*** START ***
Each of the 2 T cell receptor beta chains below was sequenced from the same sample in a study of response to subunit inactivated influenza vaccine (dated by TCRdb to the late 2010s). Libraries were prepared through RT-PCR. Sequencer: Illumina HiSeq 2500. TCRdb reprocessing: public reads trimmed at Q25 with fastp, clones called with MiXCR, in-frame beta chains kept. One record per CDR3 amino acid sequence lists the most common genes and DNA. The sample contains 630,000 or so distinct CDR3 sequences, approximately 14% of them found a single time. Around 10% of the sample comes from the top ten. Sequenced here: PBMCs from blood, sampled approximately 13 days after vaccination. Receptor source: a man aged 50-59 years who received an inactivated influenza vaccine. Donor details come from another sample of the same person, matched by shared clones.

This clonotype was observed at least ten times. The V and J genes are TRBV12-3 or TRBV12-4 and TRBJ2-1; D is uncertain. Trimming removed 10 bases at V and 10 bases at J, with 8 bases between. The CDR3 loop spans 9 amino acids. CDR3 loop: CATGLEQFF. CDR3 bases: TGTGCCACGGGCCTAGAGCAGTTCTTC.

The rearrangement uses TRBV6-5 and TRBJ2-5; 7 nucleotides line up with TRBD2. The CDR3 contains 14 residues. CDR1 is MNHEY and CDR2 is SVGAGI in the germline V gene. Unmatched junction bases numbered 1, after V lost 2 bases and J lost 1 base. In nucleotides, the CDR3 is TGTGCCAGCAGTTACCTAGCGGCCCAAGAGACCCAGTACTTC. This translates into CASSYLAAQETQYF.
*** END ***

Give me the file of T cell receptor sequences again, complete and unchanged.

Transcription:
Each of the 2 T cell receptor beta chains below was sequenced from the same sample in a study of response to subunit inactivated influenza vaccine (dated by TCRdb to the late 2010s). Libraries were prepared through RT-PCR. Sequencer: Illumina HiSeq 2500. TCRdb reprocessing: public reads trimmed at Q25 with fastp, clones called with MiXCR, in-frame beta chains kept. One record per CDR3 amino acid sequence lists the most common genes and DNA. The sample contains 630,000 or so distinct CDR3 sequences, approximately 14% of them found a single time. Around 10% of the sample comes from the top ten. Sequenced here: PBMCs from blood, sampled approximately 13 days after vaccination. Receptor source: a man aged 50-59 years who received an inactivated influenza vaccine. Donor details come from another sample of the same person, matched by shared clones.

This clonotype was observed at least ten times. The V and J genes are TRBV12-3 or TRBV12-4 and TRBJ2-1; D is uncertain. Trimming removed 10 bases at V and 10 bases at J, with 8 bases between. The CDR3 loop spans 9 amino acids. CDR3 loop: CATGLEQFF. CDR3 bases: TGTGCCACGGGCCTAGAGCAGTTCTTC.

The rearrangement uses TRBV6-5 and TRBJ2-5; 7 nucleotides line up with TRBD2. The CDR3 contains 14 residues. CDR1 is MNHEY and CDR2 is SVGAGI in the germline V gene. Unmatched junction bases numbered 1, after V lost 2 bases and J lost 1 base. In nucleotides, the CDR3 is TGTGCCAGCAGTTACCTAGCGGCCCAAGAGACCCAGTACTTC. This translates into CASSYLAAQETQYF.